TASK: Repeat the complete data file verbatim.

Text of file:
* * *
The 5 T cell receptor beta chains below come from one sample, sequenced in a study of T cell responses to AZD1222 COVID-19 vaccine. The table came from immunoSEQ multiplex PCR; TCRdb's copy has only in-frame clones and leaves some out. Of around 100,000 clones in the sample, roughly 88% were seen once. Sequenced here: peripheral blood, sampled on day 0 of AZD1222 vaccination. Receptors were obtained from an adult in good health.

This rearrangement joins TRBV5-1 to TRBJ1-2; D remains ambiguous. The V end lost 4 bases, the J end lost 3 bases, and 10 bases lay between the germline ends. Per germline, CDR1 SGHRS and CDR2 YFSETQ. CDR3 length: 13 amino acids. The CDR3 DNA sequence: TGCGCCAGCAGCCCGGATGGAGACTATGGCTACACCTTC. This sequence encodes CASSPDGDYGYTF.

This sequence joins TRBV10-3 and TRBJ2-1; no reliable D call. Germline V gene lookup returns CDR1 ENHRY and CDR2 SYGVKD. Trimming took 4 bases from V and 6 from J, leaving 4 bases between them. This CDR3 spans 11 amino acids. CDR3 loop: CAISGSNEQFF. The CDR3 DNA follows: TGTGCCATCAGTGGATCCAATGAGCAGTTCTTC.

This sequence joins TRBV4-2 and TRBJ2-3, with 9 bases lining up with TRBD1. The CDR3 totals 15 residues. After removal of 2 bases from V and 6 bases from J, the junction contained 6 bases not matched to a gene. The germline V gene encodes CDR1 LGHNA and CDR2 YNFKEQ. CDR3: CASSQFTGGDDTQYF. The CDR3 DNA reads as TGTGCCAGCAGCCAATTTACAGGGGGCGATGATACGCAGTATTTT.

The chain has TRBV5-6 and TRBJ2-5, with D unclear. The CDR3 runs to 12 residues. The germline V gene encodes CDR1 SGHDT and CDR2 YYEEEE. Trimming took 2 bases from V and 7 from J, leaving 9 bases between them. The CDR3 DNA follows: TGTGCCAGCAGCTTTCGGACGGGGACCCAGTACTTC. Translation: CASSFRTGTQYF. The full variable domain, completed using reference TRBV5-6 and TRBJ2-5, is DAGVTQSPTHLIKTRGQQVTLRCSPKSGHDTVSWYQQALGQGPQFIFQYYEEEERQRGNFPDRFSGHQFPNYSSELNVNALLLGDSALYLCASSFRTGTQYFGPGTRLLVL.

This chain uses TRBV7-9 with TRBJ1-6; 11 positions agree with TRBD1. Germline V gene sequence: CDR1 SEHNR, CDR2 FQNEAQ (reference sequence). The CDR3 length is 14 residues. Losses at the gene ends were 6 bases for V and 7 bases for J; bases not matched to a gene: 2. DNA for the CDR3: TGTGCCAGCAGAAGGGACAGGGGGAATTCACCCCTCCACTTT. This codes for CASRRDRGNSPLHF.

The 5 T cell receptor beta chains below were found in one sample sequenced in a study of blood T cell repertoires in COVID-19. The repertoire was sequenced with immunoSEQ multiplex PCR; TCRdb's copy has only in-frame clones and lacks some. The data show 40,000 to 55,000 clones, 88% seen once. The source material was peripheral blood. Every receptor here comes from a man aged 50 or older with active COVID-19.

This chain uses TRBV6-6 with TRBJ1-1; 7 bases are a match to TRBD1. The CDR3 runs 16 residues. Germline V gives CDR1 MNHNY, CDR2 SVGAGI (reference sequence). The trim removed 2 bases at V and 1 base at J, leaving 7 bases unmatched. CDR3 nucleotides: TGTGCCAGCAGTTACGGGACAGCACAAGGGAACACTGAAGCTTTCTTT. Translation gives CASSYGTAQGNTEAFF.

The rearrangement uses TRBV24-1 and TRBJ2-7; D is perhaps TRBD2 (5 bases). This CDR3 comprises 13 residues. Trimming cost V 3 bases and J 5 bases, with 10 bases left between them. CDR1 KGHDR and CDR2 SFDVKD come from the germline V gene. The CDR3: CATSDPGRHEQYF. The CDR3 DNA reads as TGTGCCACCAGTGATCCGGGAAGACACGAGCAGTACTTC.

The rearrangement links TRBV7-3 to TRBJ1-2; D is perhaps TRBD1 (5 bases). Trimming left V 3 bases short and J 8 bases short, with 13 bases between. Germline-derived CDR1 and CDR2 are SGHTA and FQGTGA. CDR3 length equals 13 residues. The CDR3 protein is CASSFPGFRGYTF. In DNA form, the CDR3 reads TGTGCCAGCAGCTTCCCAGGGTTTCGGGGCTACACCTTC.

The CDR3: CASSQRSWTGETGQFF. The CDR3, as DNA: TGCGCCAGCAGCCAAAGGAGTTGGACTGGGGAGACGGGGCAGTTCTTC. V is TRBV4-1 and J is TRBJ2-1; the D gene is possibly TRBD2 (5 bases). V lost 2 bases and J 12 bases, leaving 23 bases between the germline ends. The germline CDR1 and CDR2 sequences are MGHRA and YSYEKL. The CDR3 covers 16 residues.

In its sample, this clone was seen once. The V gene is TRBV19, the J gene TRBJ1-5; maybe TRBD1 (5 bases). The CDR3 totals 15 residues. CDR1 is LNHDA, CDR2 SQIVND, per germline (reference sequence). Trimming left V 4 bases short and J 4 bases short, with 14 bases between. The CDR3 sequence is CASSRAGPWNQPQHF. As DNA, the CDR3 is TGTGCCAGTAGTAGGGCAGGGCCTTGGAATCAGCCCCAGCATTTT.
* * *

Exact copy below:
The 5 T cell receptor beta chains below come from one sample, sequenced in a study of T cell responses to AZD1222 COVID-19 vaccine. The table came from immunoSEQ multiplex PCR; TCRdb's copy has only in-frame clones and leaves some out. Of around 100,000 clones in the sample, roughly 88% were seen once. Sequenced here: peripheral blood, sampled on day 0 of AZD1222 vaccination. Receptors were obtained from an adult in good health.

This rearrangement joins TRBV5-1 to TRBJ1-2; D remains ambiguous. The V end lost 4 bases, the J end lost 3 bases, and 10 bases lay between the germline ends. Per germline, CDR1 SGHRS and CDR2 YFSETQ. CDR3 length: 13 amino acids. The CDR3 DNA sequence: TGCGCCAGCAGCCCGGATGGAGACTATGGCTACACCTTC. This sequence encodes CASSPDGDYGYTF.

This sequence joins TRBV10-3 and TRBJ2-1; no reliable D call. Germline V gene lookup returns CDR1 ENHRY and CDR2 SYGVKD. Trimming took 4 bases from V and 6 from J, leaving 4 bases between them. This CDR3 spans 11 amino acids. CDR3 loop: CAISGSNEQFF. The CDR3 DNA follows: TGTGCCATCAGTGGATCCAATGAGCAGTTCTTC.

This sequence joins TRBV4-2 and TRBJ2-3, with 9 bases lining up with TRBD1. The CDR3 totals 15 residues. After removal of 2 bases from V and 6 bases from J, the junction contained 6 bases not matched to a gene. The germline V gene encodes CDR1 LGHNA and CDR2 YNFKEQ. CDR3: CASSQFTGGDDTQYF. The CDR3 DNA reads as TGTGCCAGCAGCCAATTTACAGGGGGCGATGATACGCAGTATTTT.

The chain has TRBV5-6 and TRBJ2-5, with D unclear. The CDR3 runs to 12 residues. The germline V gene encodes CDR1 SGHDT and CDR2 YYEEEE. Trimming took 2 bases from V and 7 from J, leaving 9 bases between them. The CDR3 DNA follows: TGTGCCAGCAGCTTTCGGACGGGGACCCAGTACTTC. Translation: CASSFRTGTQYF. The full variable domain, completed using reference TRBV5-6 and TRBJ2-5, is DAGVTQSPTHLIKTRGQQVTLRCSPKSGHDTVSWYQQALGQGPQFIFQYYEEEERQRGNFPDRFSGHQFPNYSSELNVNALLLGDSALYLCASSFRTGTQYFGPGTRLLVL.

This chain uses TRBV7-9 with TRBJ1-6; 11 positions agree with TRBD1. Germline V gene sequence: CDR1 SEHNR, CDR2 FQNEAQ (reference sequence). The CDR3 length is 14 residues. Losses at the gene ends were 6 bases for V and 7 bases for J; bases not matched to a gene: 2. DNA for the CDR3: TGTGCCAGCAGAAGGGACAGGGGGAATTCACCCCTCCACTTT. This codes for CASRRDRGNSPLHF.

The 5 T cell receptor beta chains below were found in one sample sequenced in a study of blood T cell repertoires in COVID-19. The repertoire was sequenced with immunoSEQ multiplex PCR; TCRdb's copy has only in-frame clones and lacks some. The data show 40,000 to 55,000 clones, 88% seen once. The source material was peripheral blood. Every receptor here comes from a man aged 50 or older with active COVID-19.

This chain uses TRBV6-6 with TRBJ1-1; 7 bases are a match to TRBD1. The CDR3 runs 16 residues. Germline V gives CDR1 MNHNY, CDR2 SVGAGI (reference sequence). The trim removed 2 bases at V and 1 base at J, leaving 7 bases unmatched. CDR3 nucleotides: TGTGCCAGCAGTTACGGGACAGCACAAGGGAACACTGAAGCTTTCTTT. Translation gives CASSYGTAQGNTEAFF.

The rearrangement uses TRBV24-1 and TRBJ2-7; D is perhaps TRBD2 (5 bases). This CDR3 comprises 13 residues. Trimming cost V 3 bases and J 5 bases, with 10 bases left between them. CDR1 KGHDR and CDR2 SFDVKD come from the germline V gene. The CDR3: CATSDPGRHEQYF. The CDR3 DNA reads as TGTGCCACCAGTGATCCGGGAAGACACGAGCAGTACTTC.

The rearrangement links TRBV7-3 to TRBJ1-2; D is perhaps TRBD1 (5 bases). Trimming left V 3 bases short and J 8 bases short, with 13 bases between. Germline-derived CDR1 and CDR2 are SGHTA and FQGTGA. CDR3 length equals 13 residues. The CDR3 protein is CASSFPGFRGYTF. In DNA form, the CDR3 reads TGTGCCAGCAGCTTCCCAGGGTTTCGGGGCTACACCTTC.

The CDR3: CASSQRSWTGETGQFF. The CDR3, as DNA: TGCGCCAGCAGCCAAAGGAGTTGGACTGGGGAGACGGGGCAGTTCTTC. V is TRBV4-1 and J is TRBJ2-1; the D gene is possibly TRBD2 (5 bases). V lost 2 bases and J 12 bases, leaving 23 bases between the germline ends. The germline CDR1 and CDR2 sequences are MGHRA and YSYEKL. The CDR3 covers 16 residues.

In its sample, this clone was seen once. The V gene is TRBV19, the J gene TRBJ1-5; maybe TRBD1 (5 bases). The CDR3 totals 15 residues. CDR1 is LNHDA, CDR2 SQIVND, per germline (reference sequence). Trimming left V 4 bases short and J 4 bases short, with 14 bases between. The CDR3 sequence is CASSRAGPWNQPQHF. As DNA, the CDR3 is TGTGCCAGTAGTAGGGCAGGGCCTTGGAATCAGCCCCAGCATTTT.